Her oeuvre may be grouped into three stages in keeping with the chronology of her publications. The first coincides with the years of Modernism and is the most important period, both for the number of works she wrote and the variety of genres. She published two volumes of poetry El cant dels mesos (Song of the Months, 1901) and Llibre Blanc-Policromi-Tríptic (White-Polychrome-Triptych Book, 1905), a play Quatre monòlegs (Four Monologues, 1901), three collections of short stories, Drames rurals (Rural Dramas, 1902), Ombrívoles (Shades, 1904) and Caires Vius (Sharp Edges, 1907), and a novel, Solitud (Solitude, 1905), which made her famous and was read beyond the borders of Catalonia.

It was in these years that the characteristics of Víctor Català's work took shape and, except for a few variations, these would remain constant throughout her productive life with regard to genres and the thematic and formal aspects. First, her choice of writing fiction is to be highlighted. Within this genre she generally wrote tragic stories of the rural world that she approaches from a fatalistic and pessimistic standpoint and with a particular sensibility for the aesthetics of black and chiaroscuro. This vision, which is also found in the work of other Modernist artists, focuses on the struggle of the individual against hostile elements that make it impossible to fulfil his or her dreams. The author also reveals her interest in the inner worlds of people, in particular women, from a twofold perspective. First is her psychological investigation of the character, which she achieves brilliantly with Mila in Solitud, and then she highlights the duality between external appearances and the personality within. Apart from the predominance of rural settings and her interest in human conflicts, also notable are her condensed narrative style and the linguistic richness of her work, especially with regard to its registers, vocabulary and stylistic devices, and her suggestive, expressive and vivid style that is, in short, dramatic.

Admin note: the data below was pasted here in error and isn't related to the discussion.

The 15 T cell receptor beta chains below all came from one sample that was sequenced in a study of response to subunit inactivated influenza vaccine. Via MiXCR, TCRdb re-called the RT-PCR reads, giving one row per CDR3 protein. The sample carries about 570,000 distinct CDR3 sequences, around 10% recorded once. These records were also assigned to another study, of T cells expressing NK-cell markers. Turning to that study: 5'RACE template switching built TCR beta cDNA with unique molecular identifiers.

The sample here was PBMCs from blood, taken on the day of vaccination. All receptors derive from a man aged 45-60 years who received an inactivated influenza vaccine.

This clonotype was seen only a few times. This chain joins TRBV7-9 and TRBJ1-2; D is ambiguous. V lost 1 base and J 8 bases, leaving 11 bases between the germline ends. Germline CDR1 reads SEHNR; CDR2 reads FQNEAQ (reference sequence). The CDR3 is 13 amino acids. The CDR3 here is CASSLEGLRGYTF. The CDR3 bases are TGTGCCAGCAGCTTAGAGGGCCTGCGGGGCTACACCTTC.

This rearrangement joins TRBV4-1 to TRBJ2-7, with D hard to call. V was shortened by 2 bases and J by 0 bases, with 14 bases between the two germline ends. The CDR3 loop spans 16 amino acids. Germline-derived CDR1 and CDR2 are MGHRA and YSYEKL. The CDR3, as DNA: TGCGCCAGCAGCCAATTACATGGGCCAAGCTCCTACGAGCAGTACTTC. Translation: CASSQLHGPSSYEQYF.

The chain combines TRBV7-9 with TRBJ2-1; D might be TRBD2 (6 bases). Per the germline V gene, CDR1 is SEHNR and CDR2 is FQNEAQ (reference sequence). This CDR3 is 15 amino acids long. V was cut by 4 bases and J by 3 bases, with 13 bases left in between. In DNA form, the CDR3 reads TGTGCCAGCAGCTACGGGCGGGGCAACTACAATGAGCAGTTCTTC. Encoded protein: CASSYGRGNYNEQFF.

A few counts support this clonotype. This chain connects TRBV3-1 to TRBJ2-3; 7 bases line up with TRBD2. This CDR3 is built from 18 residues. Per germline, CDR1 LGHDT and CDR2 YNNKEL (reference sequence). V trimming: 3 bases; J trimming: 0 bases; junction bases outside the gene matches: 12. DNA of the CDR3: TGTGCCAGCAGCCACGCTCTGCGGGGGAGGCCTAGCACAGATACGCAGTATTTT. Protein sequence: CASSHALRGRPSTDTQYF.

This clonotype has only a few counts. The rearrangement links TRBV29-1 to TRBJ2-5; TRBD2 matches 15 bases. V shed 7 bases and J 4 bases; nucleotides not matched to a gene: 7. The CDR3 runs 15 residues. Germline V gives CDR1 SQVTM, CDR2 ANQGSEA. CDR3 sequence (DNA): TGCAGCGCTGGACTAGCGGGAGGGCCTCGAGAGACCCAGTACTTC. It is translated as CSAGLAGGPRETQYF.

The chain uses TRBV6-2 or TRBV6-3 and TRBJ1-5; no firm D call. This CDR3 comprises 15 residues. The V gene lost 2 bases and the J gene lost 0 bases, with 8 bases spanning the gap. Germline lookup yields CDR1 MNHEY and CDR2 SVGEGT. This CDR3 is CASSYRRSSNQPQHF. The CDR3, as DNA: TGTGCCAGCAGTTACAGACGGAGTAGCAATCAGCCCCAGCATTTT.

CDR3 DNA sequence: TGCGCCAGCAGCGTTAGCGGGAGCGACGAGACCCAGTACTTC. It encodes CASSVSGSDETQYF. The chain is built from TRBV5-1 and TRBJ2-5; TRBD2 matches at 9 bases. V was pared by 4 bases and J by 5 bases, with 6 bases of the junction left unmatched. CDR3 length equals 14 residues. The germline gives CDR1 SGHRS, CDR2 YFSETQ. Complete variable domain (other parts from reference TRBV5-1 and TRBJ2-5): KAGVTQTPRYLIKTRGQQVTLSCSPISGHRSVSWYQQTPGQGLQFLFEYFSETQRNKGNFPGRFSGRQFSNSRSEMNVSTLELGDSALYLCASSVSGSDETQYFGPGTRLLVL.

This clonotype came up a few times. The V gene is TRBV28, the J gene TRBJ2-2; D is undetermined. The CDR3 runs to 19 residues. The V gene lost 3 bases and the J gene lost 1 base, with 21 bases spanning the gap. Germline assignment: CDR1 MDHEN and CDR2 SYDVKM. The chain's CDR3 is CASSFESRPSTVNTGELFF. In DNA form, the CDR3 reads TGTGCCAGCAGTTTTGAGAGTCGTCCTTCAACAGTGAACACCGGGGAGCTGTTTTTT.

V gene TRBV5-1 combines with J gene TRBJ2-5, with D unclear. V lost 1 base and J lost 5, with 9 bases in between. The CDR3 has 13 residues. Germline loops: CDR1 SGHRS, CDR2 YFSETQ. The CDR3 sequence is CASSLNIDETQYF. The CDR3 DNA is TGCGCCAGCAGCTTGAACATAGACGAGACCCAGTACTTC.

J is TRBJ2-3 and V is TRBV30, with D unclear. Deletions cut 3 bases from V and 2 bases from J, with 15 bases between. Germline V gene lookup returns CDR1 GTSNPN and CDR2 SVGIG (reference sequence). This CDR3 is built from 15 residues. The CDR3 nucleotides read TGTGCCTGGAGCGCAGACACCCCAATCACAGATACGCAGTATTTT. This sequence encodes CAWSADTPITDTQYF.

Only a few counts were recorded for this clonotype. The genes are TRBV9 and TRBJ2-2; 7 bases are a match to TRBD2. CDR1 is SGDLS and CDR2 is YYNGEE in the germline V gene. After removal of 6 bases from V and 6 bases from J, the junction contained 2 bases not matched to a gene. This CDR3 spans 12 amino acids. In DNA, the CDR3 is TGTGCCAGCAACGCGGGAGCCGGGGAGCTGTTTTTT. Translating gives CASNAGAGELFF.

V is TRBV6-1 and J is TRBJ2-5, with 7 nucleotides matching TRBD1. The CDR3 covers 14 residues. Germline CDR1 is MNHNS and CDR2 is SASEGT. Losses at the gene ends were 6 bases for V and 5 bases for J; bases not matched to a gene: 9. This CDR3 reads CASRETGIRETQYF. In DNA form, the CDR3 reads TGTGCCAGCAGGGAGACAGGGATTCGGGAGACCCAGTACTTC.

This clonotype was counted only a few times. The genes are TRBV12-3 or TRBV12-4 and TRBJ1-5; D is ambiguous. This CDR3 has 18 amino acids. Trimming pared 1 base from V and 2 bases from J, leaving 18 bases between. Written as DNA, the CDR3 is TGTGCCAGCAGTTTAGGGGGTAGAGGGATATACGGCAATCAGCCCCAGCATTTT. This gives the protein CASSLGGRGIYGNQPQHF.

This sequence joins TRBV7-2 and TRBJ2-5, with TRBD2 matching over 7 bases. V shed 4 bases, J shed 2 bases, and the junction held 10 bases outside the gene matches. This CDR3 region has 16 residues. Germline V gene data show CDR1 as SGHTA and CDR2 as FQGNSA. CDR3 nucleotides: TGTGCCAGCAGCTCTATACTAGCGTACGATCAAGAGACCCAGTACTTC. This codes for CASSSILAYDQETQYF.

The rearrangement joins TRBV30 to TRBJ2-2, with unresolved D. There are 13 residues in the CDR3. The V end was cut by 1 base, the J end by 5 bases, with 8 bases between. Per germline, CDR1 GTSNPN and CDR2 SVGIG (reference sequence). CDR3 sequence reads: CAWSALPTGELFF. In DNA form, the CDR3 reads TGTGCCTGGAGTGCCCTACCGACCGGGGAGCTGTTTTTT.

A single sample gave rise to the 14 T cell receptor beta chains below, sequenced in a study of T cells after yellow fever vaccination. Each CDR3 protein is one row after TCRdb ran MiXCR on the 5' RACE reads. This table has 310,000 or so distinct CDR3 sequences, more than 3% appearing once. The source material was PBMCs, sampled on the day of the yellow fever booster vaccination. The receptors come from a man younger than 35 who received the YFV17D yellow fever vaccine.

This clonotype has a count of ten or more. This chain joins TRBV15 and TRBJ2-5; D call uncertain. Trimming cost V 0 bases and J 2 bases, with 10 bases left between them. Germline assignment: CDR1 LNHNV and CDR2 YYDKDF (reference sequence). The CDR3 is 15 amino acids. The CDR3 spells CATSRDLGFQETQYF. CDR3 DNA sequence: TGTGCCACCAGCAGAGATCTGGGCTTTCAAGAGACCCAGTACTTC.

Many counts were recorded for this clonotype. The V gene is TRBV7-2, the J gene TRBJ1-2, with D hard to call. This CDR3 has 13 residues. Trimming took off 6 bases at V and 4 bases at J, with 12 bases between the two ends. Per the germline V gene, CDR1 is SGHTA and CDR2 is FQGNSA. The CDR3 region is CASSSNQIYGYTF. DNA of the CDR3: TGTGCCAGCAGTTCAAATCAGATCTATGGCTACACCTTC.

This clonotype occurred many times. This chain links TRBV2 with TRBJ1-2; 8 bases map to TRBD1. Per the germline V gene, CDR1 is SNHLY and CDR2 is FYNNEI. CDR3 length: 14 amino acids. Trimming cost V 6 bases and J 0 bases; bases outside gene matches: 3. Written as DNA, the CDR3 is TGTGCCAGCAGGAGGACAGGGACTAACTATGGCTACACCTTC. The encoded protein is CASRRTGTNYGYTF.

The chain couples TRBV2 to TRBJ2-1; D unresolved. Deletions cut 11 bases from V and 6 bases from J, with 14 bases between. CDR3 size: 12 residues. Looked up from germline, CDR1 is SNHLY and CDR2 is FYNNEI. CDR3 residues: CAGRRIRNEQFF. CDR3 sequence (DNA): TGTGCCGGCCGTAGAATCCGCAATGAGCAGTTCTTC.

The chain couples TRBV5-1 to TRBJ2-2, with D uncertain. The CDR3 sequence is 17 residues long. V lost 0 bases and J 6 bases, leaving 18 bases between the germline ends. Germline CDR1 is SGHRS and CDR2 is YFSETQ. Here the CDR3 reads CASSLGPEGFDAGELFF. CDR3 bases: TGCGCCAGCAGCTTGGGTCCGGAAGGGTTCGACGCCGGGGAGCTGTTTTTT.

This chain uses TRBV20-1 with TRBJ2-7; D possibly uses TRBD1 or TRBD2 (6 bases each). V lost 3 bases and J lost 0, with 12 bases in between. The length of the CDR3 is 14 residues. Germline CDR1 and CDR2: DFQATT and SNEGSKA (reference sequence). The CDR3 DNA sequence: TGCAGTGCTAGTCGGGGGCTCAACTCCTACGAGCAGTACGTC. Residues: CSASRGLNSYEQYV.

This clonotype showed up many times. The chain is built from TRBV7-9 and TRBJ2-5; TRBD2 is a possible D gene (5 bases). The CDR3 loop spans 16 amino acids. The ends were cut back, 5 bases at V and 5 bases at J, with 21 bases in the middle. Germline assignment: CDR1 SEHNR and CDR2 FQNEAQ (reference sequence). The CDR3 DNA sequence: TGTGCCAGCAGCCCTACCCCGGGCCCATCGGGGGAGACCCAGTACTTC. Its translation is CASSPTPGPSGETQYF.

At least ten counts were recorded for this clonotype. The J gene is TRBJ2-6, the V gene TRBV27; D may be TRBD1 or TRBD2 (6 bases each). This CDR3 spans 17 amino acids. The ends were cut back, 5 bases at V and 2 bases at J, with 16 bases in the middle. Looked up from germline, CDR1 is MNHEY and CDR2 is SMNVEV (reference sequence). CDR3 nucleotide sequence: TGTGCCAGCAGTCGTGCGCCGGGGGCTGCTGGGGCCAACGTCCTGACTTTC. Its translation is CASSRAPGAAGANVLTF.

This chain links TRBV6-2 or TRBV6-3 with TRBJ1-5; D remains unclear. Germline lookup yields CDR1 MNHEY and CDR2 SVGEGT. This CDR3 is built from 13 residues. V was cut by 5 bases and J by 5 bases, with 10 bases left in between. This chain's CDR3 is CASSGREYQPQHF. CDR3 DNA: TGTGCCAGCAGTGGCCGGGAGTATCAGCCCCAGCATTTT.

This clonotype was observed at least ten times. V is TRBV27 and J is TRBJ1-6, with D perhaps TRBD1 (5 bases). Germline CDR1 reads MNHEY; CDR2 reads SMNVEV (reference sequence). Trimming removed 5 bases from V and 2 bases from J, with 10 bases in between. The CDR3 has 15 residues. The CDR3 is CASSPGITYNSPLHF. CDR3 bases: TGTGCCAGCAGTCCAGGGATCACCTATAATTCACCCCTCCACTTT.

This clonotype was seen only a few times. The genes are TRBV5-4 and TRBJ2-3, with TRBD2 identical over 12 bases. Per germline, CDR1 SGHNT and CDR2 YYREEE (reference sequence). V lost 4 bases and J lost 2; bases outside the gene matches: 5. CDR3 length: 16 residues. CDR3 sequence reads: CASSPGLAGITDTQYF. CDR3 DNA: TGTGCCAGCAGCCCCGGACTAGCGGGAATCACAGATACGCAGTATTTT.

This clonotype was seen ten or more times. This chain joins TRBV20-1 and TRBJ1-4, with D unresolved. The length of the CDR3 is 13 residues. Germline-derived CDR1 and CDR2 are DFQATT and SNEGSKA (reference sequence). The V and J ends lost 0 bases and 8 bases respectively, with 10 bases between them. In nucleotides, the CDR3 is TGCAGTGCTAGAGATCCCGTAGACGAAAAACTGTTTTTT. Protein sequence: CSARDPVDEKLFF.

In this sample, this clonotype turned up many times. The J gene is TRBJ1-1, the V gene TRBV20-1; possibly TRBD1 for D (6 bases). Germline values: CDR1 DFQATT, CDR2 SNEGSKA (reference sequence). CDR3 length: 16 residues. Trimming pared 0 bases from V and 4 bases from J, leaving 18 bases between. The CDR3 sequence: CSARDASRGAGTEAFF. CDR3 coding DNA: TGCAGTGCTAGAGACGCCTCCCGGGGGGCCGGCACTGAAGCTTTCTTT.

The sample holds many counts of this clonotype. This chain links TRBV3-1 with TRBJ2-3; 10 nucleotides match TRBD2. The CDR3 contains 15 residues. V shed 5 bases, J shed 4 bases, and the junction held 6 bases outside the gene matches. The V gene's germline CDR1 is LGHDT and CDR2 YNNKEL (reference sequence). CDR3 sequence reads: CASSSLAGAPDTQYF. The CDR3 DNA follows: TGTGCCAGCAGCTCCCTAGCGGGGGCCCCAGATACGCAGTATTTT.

After 1907, there was a hiatus in the publication of her books when she withdrew after the urban-focused noucentista enthusiasts began to attack rural-based fiction. The short-story collections La Mare-Balena (Mother-Whale, 1920) and Contrallums (Against the Light, 1930), the novel Un film 3.000 metres (A Film of 3,000 Metres, 1926) and the anthology Marines (Seascapes, 1928), form the second stage, which was interrupted by the Civil War and the early years of the Franco dictatorship. The stories in these volumes exhibit the same features as the earlier ones. With the novel, however, Víctor Català attempts, first, to adapt her writing to modernity by introducing elements from the domain of cinema and, second, to demonstrate her ability to write a novel expressing civic concerns with a non-bourgeois setting. After the war, she would publish a volume of stories in Spanish, Retablo (Tableau, 1944), a book of non-fiction literary prose pieces, Mosaic (1946), and two collections of short stories, Vida mòlta (Life Worn Out, 1950) and Jubileu (Jubilee, 1951), all of them works that continue to demonstrate Víctor Català's great narrative talent.